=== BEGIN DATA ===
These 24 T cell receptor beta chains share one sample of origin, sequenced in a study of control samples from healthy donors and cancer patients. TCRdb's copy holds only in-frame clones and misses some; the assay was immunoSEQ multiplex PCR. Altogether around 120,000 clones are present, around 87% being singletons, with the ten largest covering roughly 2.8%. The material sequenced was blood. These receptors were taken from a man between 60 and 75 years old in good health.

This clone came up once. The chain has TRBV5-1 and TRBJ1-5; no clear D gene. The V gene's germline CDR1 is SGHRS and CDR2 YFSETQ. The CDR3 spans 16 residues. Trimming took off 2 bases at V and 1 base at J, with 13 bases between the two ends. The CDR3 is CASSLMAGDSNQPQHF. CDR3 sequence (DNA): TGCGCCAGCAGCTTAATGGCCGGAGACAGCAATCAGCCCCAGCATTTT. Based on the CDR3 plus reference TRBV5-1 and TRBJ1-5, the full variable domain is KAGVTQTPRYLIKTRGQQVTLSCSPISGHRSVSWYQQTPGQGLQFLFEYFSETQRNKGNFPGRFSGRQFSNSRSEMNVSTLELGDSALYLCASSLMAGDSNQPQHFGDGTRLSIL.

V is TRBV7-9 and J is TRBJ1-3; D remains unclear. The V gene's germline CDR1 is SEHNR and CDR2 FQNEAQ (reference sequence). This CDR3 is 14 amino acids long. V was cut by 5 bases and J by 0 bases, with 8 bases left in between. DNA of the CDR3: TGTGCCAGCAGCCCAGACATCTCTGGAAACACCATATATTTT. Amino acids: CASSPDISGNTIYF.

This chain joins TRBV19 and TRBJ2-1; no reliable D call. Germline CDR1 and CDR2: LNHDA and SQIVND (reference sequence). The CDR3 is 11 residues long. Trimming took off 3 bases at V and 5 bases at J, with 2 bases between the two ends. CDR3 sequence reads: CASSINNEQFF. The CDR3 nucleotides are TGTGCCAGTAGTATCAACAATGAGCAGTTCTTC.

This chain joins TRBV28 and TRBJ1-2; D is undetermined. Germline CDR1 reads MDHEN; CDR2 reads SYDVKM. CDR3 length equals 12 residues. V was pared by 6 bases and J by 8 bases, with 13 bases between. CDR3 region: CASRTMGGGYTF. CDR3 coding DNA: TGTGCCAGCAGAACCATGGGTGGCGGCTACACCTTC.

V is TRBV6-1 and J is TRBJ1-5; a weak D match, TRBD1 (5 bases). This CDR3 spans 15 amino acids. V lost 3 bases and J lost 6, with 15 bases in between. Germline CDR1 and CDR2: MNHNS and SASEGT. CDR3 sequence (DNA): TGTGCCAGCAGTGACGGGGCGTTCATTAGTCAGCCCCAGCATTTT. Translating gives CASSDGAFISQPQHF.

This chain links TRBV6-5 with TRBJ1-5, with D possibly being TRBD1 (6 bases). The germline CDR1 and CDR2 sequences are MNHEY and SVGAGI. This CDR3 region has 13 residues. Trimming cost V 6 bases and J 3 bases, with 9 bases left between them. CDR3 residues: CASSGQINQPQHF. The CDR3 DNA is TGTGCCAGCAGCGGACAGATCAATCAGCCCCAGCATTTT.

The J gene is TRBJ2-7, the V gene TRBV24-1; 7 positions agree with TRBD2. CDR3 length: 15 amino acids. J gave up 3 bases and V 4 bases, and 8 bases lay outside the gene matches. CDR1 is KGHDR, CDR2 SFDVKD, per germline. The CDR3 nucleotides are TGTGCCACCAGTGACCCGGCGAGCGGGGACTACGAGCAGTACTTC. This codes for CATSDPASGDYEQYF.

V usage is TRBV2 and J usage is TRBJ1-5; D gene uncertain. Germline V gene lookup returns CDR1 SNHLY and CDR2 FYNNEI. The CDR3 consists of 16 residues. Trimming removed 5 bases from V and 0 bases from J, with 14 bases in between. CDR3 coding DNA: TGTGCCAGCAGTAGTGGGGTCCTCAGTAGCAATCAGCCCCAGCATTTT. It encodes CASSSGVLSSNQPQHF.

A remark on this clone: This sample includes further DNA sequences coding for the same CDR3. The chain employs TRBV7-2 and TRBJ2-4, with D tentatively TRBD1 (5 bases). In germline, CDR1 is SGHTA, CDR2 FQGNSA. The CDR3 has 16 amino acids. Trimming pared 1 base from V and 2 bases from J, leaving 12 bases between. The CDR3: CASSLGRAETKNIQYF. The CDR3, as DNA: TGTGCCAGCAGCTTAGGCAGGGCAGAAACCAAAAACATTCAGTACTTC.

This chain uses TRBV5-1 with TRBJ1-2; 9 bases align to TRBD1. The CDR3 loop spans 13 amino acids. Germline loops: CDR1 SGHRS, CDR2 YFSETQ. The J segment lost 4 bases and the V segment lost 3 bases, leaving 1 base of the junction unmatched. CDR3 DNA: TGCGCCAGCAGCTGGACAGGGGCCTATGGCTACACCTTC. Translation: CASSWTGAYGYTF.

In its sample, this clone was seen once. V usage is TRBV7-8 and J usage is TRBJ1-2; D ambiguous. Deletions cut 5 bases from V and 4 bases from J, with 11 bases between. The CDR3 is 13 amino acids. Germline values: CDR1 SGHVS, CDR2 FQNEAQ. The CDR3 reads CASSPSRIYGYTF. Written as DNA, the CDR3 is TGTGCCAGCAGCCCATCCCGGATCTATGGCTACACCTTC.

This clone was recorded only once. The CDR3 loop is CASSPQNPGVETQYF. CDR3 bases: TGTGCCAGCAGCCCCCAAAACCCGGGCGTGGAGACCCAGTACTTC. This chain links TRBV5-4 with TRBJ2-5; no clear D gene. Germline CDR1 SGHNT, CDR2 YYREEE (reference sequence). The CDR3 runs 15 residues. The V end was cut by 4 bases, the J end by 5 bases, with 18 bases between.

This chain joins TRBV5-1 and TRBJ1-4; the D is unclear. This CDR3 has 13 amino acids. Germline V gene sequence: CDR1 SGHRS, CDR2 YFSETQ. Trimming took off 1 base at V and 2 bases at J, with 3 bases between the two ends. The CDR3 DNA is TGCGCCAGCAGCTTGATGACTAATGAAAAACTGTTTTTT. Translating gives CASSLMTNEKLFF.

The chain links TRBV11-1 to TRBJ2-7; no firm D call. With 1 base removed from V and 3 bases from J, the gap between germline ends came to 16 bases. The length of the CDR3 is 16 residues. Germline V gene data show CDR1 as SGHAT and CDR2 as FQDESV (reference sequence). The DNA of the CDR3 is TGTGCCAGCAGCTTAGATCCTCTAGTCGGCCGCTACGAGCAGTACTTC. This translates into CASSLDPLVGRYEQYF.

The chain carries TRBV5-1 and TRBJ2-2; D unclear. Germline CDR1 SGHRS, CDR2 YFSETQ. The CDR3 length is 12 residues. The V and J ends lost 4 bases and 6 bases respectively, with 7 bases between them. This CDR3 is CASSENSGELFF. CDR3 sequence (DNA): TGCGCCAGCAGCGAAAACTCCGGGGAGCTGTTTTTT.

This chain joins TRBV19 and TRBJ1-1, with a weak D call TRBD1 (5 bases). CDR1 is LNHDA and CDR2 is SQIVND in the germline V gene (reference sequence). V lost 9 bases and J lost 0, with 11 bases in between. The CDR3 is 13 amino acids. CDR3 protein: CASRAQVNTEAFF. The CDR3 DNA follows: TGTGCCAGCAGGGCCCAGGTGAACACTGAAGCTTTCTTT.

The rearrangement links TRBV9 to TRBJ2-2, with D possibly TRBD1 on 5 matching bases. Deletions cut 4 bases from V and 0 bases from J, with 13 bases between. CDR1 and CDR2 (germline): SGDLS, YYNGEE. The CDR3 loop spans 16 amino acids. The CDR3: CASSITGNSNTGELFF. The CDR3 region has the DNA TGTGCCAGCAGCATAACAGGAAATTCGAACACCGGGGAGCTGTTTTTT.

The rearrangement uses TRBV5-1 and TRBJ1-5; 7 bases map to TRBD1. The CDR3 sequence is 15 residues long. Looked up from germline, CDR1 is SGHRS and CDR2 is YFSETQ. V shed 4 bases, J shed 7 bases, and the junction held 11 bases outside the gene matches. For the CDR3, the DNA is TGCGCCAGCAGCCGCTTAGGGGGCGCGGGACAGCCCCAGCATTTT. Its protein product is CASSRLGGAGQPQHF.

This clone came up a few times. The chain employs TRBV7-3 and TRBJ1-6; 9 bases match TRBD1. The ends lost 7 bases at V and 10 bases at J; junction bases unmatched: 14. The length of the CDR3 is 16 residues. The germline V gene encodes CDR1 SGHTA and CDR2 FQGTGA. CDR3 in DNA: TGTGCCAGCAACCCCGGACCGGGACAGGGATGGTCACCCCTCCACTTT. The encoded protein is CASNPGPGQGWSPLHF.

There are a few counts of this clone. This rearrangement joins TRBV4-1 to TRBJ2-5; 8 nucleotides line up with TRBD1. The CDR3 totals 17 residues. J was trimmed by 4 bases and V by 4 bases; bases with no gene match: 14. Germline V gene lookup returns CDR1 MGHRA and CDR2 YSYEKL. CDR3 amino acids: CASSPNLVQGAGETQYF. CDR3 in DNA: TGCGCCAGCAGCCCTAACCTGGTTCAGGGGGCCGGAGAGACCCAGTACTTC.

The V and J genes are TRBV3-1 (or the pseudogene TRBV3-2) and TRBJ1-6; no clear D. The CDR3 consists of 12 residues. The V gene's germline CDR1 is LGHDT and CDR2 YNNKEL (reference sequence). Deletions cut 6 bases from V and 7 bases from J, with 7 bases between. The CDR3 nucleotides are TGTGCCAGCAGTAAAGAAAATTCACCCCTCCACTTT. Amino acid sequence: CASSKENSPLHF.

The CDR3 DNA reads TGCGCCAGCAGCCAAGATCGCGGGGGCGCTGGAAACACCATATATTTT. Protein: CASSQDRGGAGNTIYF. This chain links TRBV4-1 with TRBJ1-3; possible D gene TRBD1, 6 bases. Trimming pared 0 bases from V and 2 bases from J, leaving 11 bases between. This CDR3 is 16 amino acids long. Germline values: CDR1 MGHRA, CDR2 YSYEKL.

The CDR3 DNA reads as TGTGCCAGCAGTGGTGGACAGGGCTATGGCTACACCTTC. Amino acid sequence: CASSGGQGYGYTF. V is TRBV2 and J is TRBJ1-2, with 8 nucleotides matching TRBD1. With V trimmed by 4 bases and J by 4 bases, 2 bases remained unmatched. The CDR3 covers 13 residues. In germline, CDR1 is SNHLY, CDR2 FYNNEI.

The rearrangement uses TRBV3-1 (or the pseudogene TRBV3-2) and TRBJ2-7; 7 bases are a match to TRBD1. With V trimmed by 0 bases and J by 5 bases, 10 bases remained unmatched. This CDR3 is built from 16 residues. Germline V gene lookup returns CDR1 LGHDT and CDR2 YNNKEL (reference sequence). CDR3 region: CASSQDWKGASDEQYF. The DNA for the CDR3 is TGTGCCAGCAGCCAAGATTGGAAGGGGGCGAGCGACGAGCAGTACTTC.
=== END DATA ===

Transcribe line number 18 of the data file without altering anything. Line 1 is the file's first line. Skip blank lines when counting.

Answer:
The rearrangement links TRBV9 to TRBJ2-2, with D possibly TRBD1 on 5 matching bases. Deletions cut 4 bases from V and 0 bases from J, with 13 bases between. CDR1 and CDR2 (germline): SGDLS, YYNGEE. The CDR3 loop spans 16 amino acids. The CDR3: CASSITGNSNTGELFF. The CDR3 region has the DNA TGTGCCAGCAGCATAACAGGAAATTCGAACACCGGGGAGCTGTTTTTT.